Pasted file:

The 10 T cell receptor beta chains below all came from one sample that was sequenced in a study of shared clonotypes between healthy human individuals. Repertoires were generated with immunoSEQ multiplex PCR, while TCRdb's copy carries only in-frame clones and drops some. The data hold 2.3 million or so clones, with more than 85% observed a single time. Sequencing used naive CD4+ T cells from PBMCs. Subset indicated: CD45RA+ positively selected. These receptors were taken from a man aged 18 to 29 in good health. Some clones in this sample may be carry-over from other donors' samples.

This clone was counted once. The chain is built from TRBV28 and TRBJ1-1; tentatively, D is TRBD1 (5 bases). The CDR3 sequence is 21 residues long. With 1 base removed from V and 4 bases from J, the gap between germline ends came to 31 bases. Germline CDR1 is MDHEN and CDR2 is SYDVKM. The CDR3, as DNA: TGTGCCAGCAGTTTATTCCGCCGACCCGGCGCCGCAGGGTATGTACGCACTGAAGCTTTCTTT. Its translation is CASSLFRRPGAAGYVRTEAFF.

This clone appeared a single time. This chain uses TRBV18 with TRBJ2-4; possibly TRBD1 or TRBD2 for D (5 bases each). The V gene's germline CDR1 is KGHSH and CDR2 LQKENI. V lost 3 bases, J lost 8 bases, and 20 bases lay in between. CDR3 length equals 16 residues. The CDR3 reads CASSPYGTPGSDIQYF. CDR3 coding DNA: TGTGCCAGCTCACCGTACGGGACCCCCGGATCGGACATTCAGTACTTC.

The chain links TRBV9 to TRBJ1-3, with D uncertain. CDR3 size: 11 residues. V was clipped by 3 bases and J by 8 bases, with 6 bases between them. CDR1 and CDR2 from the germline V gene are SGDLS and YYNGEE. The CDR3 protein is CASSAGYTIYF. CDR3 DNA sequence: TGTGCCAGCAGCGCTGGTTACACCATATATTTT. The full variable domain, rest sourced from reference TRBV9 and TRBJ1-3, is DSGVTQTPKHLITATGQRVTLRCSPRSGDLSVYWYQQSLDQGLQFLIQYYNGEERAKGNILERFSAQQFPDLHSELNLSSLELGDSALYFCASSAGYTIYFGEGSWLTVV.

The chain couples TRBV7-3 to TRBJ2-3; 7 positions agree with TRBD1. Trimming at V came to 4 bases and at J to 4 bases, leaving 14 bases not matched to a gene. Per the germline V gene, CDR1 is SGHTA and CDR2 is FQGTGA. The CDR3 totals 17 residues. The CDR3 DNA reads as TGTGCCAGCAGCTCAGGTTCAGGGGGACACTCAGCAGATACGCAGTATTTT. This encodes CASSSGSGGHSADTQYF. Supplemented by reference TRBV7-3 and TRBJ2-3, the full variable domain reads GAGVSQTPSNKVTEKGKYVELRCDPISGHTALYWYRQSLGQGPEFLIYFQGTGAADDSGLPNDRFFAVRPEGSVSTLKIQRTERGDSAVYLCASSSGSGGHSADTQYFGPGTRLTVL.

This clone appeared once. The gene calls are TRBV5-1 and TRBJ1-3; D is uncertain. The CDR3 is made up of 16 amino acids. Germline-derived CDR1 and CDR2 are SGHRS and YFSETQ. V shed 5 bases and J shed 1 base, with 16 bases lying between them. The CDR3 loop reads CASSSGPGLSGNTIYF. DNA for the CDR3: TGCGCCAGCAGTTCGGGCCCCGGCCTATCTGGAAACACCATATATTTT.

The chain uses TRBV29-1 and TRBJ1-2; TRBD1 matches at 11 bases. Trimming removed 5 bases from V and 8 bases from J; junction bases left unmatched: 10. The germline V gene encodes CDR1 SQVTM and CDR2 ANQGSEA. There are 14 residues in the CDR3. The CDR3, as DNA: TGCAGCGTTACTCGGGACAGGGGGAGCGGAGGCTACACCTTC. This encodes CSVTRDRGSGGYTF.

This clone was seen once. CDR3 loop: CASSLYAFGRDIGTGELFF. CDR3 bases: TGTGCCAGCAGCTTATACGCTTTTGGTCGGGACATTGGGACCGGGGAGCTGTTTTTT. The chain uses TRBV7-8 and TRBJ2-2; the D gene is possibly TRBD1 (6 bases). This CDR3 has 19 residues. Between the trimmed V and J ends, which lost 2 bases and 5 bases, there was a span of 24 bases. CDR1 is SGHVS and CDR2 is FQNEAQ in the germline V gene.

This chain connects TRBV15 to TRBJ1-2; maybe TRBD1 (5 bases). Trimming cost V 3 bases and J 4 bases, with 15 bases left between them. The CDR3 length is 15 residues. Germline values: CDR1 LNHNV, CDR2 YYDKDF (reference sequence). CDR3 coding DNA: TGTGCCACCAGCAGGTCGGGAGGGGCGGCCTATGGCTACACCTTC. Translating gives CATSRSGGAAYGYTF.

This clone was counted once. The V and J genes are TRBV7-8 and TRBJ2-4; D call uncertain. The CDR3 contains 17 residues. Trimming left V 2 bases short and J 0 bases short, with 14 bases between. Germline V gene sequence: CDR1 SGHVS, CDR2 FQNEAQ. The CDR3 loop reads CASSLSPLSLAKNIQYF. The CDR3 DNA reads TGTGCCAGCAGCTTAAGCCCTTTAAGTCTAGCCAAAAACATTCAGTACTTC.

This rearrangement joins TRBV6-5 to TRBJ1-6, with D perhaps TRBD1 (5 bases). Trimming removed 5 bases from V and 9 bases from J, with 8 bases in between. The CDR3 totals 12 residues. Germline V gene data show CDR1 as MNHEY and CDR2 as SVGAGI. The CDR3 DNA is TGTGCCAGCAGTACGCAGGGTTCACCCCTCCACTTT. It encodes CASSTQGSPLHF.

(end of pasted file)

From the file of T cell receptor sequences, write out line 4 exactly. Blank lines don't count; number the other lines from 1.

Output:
The chain links TRBV9 to TRBJ1-3, with D uncertain. CDR3 size: 11 residues. V was clipped by 3 bases and J by 8 bases, with 6 bases between them. CDR1 and CDR2 from the germline V gene are SGDLS and YYNGEE. The CDR3 protein is CASSAGYTIYF. CDR3 DNA sequence: TGTGCCAGCAGCGCTGGTTACACCATATATTTT. The full variable domain, rest sourced from reference TRBV9 and TRBJ1-3, is DSGVTQTPKHLITATGQRVTLRCSPRSGDLSVYWYQQSLDQGLQFLIQYYNGEERAKGNILERFSAQQFPDLHSELNLSSLELGDSALYFCASSAGYTIYFGEGSWLTVV.